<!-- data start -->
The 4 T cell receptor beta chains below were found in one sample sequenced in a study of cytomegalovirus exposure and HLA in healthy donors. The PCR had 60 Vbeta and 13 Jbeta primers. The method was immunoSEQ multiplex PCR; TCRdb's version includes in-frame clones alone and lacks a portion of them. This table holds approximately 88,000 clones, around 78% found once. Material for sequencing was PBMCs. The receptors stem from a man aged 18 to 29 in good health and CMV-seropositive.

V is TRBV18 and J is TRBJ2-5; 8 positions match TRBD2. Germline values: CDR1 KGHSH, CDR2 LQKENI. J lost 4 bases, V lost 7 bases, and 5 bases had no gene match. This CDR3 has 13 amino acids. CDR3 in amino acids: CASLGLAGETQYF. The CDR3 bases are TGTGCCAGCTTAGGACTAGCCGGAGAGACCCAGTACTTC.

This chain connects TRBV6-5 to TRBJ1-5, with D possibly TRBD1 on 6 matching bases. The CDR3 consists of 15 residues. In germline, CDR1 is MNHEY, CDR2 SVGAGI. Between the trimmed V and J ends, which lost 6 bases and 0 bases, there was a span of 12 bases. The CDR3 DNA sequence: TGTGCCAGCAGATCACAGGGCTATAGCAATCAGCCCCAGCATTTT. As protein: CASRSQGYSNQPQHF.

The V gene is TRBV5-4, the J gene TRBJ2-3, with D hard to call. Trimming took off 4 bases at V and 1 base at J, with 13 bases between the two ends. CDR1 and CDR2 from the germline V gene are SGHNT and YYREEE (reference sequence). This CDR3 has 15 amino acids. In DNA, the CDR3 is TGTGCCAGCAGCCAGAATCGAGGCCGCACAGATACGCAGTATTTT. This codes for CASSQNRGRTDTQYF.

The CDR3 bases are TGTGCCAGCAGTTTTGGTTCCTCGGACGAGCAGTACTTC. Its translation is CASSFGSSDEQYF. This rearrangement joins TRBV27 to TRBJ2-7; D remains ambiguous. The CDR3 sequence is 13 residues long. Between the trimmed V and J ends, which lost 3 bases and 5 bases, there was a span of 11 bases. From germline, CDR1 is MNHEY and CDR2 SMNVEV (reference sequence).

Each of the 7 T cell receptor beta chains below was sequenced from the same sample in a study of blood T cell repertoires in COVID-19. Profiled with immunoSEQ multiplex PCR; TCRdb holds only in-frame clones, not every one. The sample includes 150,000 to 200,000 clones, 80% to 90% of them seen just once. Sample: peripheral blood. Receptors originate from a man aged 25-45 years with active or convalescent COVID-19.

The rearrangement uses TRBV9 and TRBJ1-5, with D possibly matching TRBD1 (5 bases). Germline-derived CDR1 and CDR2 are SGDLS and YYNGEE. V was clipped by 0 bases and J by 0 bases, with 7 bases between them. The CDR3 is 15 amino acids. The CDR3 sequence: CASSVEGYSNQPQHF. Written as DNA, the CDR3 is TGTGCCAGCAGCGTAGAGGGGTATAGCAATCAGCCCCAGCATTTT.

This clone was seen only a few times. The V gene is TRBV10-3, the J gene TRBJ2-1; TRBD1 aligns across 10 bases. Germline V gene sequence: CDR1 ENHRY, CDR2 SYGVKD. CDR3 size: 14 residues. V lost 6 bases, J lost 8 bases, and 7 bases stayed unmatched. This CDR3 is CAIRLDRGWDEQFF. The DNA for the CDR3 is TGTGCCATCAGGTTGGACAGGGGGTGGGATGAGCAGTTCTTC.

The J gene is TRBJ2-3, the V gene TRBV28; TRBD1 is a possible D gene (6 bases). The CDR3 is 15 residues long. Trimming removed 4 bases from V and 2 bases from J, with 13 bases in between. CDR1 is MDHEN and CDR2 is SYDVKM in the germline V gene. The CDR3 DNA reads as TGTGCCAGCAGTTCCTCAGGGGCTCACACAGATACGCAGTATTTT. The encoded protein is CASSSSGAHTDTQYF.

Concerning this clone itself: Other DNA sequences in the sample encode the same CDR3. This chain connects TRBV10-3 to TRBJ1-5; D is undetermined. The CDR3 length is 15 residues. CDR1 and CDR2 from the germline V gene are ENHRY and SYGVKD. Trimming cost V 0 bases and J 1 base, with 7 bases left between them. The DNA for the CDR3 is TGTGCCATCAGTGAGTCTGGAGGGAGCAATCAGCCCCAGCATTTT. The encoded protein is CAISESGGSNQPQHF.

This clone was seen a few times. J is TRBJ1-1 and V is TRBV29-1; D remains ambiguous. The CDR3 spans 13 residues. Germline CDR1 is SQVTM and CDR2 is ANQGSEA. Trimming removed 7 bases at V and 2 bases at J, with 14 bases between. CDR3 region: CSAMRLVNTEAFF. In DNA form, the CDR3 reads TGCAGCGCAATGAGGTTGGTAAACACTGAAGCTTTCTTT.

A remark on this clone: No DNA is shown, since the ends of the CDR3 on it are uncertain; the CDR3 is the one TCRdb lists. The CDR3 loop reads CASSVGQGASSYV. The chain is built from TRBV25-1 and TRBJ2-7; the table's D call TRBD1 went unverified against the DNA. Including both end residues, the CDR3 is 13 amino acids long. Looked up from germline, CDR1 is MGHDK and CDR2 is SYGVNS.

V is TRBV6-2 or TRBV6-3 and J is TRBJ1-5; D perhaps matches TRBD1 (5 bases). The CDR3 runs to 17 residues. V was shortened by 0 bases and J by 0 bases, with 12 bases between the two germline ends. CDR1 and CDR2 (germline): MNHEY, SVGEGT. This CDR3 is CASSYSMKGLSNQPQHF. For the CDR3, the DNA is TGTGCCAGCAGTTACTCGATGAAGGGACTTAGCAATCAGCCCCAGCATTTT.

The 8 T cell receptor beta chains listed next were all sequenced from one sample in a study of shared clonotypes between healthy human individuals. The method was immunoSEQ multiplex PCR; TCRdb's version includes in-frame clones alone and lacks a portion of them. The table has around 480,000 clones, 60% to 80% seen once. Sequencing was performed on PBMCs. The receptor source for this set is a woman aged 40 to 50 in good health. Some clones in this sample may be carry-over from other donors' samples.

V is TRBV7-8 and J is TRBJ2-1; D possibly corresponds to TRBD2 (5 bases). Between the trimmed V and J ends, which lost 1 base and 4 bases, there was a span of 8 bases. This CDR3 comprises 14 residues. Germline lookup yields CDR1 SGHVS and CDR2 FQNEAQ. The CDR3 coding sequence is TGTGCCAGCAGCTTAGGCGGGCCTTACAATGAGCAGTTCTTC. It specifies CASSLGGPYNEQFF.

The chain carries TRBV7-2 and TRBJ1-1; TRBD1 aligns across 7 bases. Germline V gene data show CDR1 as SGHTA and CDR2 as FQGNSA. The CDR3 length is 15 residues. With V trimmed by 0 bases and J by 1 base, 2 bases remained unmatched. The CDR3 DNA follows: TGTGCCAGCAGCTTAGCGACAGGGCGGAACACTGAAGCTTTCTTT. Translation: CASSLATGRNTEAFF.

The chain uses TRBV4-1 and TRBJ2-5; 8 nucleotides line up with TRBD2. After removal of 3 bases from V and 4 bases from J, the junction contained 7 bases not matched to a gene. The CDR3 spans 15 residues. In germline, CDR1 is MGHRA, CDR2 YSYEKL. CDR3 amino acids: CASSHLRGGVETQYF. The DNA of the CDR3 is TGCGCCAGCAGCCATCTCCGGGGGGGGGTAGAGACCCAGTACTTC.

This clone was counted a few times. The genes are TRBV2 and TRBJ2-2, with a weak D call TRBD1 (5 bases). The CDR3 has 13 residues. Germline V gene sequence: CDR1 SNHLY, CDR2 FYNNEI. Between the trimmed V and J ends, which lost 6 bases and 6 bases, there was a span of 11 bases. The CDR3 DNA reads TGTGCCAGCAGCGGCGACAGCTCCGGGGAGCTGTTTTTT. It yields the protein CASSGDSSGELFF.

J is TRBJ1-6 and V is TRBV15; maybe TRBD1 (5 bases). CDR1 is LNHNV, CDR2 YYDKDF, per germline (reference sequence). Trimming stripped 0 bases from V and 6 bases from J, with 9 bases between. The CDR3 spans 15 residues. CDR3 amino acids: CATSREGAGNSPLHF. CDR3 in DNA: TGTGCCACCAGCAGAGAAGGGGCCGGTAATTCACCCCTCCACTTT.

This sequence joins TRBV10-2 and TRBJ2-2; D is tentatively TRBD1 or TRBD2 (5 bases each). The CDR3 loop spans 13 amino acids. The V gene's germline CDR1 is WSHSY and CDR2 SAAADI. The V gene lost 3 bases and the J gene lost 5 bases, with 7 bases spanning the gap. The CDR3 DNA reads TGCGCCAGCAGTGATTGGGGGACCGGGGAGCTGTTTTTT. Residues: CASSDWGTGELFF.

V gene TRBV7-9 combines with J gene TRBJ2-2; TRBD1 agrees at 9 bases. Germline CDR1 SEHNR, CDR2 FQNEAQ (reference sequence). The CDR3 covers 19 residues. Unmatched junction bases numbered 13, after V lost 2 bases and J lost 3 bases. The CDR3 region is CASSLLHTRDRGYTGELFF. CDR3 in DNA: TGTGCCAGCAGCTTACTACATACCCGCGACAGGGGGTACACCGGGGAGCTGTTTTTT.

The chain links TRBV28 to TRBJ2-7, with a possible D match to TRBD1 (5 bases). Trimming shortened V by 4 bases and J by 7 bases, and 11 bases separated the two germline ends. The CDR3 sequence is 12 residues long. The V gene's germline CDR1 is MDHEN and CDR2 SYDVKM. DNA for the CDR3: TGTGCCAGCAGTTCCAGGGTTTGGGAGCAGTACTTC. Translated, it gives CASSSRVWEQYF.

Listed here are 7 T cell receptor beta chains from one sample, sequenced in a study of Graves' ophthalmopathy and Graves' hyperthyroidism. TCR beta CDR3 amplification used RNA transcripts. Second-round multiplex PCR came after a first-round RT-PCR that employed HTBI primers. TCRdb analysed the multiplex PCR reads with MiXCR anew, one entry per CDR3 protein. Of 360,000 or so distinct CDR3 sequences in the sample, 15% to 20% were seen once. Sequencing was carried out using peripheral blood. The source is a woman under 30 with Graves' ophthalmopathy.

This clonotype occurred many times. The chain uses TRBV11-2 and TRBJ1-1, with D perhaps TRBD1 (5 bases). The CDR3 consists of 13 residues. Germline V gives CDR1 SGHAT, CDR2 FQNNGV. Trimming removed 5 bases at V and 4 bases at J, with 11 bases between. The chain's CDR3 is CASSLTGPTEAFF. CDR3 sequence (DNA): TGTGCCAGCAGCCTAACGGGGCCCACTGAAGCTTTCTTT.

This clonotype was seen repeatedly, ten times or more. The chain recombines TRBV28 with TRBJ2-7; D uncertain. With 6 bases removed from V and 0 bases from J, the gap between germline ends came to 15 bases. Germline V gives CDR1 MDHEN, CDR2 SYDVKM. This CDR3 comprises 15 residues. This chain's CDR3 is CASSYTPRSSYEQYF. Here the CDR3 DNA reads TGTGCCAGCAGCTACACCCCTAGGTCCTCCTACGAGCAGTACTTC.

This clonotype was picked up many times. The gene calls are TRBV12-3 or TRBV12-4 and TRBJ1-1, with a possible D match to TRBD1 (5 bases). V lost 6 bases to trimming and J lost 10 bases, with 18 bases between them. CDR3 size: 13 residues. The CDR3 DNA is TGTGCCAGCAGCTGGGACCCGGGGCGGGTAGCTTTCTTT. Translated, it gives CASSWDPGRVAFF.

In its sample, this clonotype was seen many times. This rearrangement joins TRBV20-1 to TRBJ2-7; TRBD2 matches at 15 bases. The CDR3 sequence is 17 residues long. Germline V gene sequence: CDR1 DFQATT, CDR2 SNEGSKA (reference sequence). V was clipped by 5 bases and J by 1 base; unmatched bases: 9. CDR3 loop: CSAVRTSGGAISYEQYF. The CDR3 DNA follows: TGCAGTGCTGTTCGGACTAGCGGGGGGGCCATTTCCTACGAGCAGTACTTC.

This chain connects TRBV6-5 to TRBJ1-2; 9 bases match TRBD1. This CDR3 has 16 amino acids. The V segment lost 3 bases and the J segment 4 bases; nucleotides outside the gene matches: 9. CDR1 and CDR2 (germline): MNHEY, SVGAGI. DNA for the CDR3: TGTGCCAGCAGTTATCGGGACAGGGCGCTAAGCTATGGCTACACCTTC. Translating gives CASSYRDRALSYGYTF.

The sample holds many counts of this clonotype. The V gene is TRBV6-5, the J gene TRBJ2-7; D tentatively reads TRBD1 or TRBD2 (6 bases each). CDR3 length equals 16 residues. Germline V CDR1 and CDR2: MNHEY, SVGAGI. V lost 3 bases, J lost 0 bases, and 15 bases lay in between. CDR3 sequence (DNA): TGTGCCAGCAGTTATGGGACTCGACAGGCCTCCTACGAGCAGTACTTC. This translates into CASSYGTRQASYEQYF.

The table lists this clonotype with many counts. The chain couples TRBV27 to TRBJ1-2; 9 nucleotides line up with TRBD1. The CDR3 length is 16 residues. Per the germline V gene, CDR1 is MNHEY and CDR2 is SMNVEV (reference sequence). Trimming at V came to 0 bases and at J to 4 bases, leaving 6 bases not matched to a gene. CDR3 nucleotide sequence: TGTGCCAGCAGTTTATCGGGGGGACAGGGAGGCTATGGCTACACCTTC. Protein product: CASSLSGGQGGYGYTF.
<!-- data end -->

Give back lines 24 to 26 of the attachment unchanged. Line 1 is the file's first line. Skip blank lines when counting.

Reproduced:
This clonotype occurred many times. The chain uses TRBV11-2 and TRBJ1-1, with D perhaps TRBD1 (5 bases). The CDR3 consists of 13 residues. Germline V gives CDR1 SGHAT, CDR2 FQNNGV. Trimming removed 5 bases at V and 4 bases at J, with 11 bases between. The chain's CDR3 is CASSLTGPTEAFF. CDR3 sequence (DNA): TGTGCCAGCAGCCTAACGGGGCCCACTGAAGCTTTCTTT.

This clonotype was seen repeatedly, ten times or more. The chain recombines TRBV28 with TRBJ2-7; D uncertain. With 6 bases removed from V and 0 bases from J, the gap between germline ends came to 15 bases. Germline V gives CDR1 MDHEN, CDR2 SYDVKM. This CDR3 comprises 15 residues. This chain's CDR3 is CASSYTPRSSYEQYF. Here the CDR3 DNA reads TGTGCCAGCAGCTACACCCCTAGGTCCTCCTACGAGCAGTACTTC.

This clonotype was picked up many times. The gene calls are TRBV12-3 or TRBV12-4 and TRBJ1-1, with a possible D match to TRBD1 (5 bases). V lost 6 bases to trimming and J lost 10 bases, with 18 bases between them. CDR3 size: 13 residues. The CDR3 DNA is TGTGCCAGCAGCTGGGACCCGGGGCGGGTAGCTTTCTTT. Translated, it gives CASSWDPGRVAFF.